Pentagon Is Testing High Altitude Surveillance Balloons to 'Watch Everything at Once': 'It's Disturbing'

The U.S. military is testing high altitude, solar-powered balloons allowing the Pentagon to conduct continuous surveillance of a wide swath of the Midwest, according to a new report.

The Guardian reported that the program is detailed in documents filed with the Federal Communications Commission (FCC), showing that the military is sending the balloons flying across six states at altitudes of up to 65,000 feet.

The Pentagon has thus far flown as many as 25 of the balloons, launching them from a site in South Dakota and flying them some 250 miles over Minnesota, Iowa, Wisconsin and Missouri. The balloons then land in central Illinois.

The FCC filing was made by an aerospace and defense company Sierra Nevada Corporation. The documents explain that the craft are designed to "provide a persistent surveillance system to locate and deter narcotic trafficking and homeland security threats."

It appears the first set of flights were approved by the FCC last year, while the most recent documentation shows approval for operations running from mid-July until September. Outfitted with sophisticated radars, the balloons are able to track multiple vehicles at day and night in all weathers.

The balloons—which are being flown by United States Southern Command—also carry small vehicles containing sensors and communications equipment. The loadout includes a synthetic aperture radar designed to be able to detect every single moving car or boat active in a 25-mile field beneath the balloon.

The craft operate as a network, fitted with advanced mesh networking technologies meaning they can communicate with one another. The balloons can pass information—including video—to each other and to receivers on the ground.

The Guardian suggested the balloons may be carrying Sierra Nevada's advanced Gorgon Stare video capture system, which is already in use in U.S. military drones. The Pentagon has also used Gorgon Stare on tethered surveillance blimps in Afghanistan. It consists of nine cameras recording panoramic images, enabling operators to capture activity across an entire city at once.

The tests have already raised concerns among civil rights activists, who suggest surveillance operations will necessarily collect large amounts of data on citizens going about their day-to-day lives.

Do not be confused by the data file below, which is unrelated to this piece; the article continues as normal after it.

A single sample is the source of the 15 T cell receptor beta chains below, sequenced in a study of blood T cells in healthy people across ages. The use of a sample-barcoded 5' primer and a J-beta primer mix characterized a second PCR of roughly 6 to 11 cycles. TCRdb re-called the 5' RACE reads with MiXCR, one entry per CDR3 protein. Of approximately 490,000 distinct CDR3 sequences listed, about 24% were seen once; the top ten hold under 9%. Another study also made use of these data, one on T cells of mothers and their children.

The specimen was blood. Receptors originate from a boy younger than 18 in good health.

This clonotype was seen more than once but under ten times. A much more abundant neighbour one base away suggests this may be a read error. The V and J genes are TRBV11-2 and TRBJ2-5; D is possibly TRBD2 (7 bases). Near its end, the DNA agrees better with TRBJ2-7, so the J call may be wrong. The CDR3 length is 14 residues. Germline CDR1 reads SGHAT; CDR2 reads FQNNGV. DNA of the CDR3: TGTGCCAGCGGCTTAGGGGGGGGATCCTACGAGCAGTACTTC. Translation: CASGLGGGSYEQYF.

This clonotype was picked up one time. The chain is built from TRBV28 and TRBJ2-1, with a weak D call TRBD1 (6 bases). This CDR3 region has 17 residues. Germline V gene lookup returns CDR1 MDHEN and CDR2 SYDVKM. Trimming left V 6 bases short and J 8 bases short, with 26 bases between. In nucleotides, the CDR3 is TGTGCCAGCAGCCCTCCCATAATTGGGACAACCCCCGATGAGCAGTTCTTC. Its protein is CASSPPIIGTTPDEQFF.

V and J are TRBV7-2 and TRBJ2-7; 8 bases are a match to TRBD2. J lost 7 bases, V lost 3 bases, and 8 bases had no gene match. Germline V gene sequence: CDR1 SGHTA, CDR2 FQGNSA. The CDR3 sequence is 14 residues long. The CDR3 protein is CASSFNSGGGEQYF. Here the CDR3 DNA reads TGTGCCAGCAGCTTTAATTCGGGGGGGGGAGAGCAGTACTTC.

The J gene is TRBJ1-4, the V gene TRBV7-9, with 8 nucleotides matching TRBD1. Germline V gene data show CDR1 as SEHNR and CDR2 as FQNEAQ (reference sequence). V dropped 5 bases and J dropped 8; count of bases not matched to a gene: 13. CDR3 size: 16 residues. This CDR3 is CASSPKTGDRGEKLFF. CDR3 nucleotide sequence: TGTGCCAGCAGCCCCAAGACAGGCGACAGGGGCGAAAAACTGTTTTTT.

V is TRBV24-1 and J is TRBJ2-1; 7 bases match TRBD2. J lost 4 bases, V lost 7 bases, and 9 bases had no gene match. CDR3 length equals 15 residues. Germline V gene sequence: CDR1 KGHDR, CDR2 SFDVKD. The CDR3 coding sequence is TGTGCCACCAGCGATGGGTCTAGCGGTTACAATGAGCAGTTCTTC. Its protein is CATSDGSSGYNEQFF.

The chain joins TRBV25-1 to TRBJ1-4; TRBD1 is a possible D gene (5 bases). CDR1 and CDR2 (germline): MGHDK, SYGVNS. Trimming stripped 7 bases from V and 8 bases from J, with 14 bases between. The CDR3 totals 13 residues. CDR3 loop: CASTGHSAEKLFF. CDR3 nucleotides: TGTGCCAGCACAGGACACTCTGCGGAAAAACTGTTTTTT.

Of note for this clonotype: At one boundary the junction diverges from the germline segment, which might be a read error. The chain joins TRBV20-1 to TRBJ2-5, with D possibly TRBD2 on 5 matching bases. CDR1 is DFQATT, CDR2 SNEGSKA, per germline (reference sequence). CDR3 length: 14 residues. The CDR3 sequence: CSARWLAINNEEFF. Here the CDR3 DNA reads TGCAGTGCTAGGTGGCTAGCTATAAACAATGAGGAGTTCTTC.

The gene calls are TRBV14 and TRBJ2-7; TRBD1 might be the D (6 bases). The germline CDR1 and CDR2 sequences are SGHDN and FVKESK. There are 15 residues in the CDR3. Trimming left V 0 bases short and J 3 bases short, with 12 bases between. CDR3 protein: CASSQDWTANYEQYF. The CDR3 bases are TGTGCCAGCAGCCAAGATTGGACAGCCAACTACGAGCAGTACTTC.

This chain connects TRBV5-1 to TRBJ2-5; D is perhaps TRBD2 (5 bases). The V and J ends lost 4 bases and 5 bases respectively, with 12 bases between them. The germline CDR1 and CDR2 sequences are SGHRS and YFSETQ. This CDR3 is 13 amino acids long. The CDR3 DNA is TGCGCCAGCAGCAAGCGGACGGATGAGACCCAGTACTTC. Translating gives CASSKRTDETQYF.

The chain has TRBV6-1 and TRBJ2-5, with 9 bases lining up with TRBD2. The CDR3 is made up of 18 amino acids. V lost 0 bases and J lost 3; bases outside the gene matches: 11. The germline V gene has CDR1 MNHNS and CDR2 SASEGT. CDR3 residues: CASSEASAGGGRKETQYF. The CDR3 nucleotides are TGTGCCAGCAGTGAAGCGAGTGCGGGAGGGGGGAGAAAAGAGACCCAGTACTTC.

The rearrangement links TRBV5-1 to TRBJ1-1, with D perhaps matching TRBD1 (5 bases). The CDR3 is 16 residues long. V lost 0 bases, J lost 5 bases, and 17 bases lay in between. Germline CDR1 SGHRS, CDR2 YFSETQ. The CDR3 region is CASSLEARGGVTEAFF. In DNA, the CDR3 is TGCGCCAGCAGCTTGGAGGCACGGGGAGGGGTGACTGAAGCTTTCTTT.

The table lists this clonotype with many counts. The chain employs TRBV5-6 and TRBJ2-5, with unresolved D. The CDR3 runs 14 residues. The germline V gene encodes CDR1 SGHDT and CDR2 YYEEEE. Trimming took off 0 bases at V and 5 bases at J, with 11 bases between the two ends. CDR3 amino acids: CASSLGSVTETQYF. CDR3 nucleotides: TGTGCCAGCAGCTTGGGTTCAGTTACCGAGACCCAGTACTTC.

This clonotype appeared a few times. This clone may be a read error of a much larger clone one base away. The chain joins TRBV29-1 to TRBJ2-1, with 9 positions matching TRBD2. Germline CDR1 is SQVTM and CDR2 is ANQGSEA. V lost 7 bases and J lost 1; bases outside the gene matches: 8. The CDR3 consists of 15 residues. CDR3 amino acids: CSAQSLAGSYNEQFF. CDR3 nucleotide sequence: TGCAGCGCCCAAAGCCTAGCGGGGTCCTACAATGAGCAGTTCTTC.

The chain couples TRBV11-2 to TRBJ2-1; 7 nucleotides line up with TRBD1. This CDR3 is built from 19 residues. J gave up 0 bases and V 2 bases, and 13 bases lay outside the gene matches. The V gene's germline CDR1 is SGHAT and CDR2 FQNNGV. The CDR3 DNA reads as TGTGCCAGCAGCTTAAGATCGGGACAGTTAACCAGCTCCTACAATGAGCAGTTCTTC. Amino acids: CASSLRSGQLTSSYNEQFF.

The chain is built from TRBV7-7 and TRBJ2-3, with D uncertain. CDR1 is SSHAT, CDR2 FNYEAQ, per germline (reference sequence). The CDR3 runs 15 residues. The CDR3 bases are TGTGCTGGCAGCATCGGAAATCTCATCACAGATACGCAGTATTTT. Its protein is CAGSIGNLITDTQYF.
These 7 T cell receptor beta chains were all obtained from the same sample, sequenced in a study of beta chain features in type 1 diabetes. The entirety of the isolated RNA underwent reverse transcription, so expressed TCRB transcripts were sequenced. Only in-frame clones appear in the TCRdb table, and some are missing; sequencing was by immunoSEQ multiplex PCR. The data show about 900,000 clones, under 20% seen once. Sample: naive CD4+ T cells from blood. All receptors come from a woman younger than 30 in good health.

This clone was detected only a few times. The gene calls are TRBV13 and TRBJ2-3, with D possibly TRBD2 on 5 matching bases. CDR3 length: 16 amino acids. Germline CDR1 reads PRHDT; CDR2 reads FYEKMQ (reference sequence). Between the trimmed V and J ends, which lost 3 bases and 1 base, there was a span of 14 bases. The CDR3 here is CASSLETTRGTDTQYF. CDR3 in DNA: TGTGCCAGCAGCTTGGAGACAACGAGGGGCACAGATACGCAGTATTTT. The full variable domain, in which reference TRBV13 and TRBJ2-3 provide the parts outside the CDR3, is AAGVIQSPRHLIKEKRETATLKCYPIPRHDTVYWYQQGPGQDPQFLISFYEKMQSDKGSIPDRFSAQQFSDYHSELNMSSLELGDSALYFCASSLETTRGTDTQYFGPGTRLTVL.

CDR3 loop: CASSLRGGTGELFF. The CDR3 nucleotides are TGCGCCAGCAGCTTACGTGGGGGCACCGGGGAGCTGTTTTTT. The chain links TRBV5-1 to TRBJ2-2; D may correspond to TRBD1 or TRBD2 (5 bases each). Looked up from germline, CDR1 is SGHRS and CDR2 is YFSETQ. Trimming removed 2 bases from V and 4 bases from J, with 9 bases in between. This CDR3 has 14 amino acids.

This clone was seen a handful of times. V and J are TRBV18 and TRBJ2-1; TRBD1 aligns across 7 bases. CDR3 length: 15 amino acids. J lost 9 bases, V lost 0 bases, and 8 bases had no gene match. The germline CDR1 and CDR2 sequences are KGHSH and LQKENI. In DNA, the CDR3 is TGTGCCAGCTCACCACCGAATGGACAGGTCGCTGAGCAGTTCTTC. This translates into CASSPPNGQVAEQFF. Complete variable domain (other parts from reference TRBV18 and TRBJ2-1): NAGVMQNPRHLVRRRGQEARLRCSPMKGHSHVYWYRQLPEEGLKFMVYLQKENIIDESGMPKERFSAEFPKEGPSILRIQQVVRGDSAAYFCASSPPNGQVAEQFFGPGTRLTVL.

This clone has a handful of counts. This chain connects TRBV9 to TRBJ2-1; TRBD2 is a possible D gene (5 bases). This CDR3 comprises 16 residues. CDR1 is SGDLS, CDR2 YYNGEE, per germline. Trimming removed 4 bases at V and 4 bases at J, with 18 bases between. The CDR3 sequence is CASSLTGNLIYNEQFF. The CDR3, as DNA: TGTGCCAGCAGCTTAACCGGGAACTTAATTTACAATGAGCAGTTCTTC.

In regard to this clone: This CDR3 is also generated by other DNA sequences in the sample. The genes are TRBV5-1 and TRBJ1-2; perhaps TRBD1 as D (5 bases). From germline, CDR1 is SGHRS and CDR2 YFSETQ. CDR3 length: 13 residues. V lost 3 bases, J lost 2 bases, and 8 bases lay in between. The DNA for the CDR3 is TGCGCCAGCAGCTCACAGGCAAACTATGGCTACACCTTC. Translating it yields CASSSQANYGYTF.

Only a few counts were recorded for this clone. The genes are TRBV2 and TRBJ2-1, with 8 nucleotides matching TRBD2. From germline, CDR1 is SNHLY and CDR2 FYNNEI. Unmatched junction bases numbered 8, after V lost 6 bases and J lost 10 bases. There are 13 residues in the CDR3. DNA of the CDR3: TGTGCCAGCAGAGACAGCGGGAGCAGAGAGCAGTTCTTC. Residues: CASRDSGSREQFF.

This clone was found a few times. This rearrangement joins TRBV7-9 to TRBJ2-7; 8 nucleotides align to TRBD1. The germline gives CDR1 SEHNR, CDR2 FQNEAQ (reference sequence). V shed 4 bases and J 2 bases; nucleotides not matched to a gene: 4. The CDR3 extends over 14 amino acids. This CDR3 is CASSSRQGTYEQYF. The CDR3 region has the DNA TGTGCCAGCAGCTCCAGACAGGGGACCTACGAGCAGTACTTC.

Jay Stanley, a senior policy analyst at the American Civil Liberties Union, told The Guardian his organization does "not think that American cities should be subject to wide area surveillance in which every vehicle could be tracked wherever they go."

"We should not go down the road of allowing this to be used in the United States and it's disturbing to hear that these tests are being carried out, by the military no less."

Sierra Nevada already supplies Southcom with surveillance equipment for use in light aircraft, used to monitor drug trafficking routes and the criminal elements that operate them. But high altitude, solar powered balloons can loiter over an area for much longer than a plane and offer a far wider field of surveillance.

It is not yet clear whether Southcom's tests are related to any ongoing anti-drugs or anti-terrorism operation, nor how any collected data is being stored or shared. Stanley said the ACLU wanted to know "what they are they doing with that data, how they are they storing it, and whether they are contemplating deploying this in the U.S."

"Because if they decide that it's usable domestically, there's going to be enormous pressure to deploy it," he warned.

Pentagon, surveillance, Southcom, balloons, spy
This file photo shows an aerial view of St. Louis, Missouri on August 17, 2006. Missouri is one of the states over which Southcom is flying its surveillance balloons. Dan Donovan/MLB Photos/Getty